Of course, even with the time trial start, there were still a number of riders (male, of course) who came flying up from behind me. The whole point to the time trial start was to put everyone in generally the right spot pace-wise, so waiting til last to start is kind of a jerk move. I know plenty of people who do it running, and that doesn’t bother me, because there really isn’t much of a safety risk to a fast runner passing you, but as I can attest, a fast cyclist coming past you can cause all sorts of damage. Naturally, there was the expected shifting of positions, where I caught up to other riders or others caught me, but it was the number of riders who came blasting past that I found very frustrating.

Around mile 20, I started to get cocky. I hadn’t crashed! I had made it through the bike! Except not yet. No getting cocky now. I needed to finish the ride first.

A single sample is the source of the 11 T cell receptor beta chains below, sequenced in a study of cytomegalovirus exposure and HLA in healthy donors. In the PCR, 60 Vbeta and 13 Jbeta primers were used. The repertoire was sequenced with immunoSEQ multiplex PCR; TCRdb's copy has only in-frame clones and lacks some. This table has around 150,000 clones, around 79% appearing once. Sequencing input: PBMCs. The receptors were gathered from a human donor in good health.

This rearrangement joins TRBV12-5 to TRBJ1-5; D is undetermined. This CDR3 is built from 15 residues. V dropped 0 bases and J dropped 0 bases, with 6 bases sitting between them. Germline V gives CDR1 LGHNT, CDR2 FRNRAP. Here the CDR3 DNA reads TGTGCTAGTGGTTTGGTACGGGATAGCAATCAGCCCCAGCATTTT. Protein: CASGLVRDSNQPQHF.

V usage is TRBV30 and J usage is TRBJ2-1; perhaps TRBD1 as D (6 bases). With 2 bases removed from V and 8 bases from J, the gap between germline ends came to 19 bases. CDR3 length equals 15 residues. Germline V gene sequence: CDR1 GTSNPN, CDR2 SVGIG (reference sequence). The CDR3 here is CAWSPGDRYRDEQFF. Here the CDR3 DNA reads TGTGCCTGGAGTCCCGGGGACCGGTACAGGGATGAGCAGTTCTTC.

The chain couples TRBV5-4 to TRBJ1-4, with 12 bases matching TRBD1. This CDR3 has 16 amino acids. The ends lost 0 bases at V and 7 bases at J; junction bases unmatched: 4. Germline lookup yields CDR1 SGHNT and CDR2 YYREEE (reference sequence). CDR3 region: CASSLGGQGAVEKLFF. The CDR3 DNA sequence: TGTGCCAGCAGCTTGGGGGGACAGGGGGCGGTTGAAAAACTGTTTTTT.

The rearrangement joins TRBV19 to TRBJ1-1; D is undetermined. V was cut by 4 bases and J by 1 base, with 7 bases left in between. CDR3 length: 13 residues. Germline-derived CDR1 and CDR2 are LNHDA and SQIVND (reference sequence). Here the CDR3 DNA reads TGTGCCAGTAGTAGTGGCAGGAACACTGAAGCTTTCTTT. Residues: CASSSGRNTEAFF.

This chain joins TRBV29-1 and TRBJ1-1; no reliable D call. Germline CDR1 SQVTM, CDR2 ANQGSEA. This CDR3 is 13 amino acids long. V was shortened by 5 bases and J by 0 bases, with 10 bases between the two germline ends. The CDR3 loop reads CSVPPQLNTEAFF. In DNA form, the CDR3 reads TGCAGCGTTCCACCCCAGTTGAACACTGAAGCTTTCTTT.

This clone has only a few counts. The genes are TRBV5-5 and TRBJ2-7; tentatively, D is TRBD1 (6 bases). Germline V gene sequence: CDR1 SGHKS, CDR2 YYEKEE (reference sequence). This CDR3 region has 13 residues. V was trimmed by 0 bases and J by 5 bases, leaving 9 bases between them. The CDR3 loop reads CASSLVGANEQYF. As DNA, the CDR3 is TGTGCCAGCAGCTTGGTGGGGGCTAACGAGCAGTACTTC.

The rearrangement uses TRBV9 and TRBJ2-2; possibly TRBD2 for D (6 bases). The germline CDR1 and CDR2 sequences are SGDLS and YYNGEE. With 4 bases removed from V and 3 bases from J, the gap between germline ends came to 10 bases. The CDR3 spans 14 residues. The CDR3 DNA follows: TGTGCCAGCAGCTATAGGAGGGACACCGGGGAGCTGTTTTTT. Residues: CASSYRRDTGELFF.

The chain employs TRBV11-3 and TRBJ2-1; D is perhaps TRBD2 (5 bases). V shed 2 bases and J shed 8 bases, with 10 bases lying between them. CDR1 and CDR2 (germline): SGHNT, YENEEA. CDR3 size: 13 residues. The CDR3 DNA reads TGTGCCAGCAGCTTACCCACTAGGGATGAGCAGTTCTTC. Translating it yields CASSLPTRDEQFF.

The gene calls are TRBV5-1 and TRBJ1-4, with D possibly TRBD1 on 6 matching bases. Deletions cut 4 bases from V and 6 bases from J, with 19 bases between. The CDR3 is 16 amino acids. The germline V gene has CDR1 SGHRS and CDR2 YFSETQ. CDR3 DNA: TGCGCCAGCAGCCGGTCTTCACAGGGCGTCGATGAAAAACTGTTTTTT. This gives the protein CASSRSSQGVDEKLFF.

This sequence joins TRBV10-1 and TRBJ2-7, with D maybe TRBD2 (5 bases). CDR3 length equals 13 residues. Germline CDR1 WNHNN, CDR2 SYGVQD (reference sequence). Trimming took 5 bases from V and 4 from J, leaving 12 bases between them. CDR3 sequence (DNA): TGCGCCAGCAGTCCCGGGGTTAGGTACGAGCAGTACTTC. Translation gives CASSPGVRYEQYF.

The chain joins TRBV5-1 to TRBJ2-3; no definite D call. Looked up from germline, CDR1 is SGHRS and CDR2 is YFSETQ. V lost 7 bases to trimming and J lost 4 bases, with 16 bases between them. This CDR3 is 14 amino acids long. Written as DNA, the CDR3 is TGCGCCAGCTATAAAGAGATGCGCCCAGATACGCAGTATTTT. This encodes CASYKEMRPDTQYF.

And I did. Just under 24 miles (the course was a bit short the last time I rode it too) at 18.1mph.

Bike: 1:17:27

I was off the bike and running into transition. I couldn’t believe I could actually run into transition. I think I was just so excited to have not crashed.

In transition, I just felt like I was moving through molasses. I was sure I was in there for nearly five minutes. It felt like it took me forever. But it didn’t.

T2 (or T1, depending on how you view it): 1:45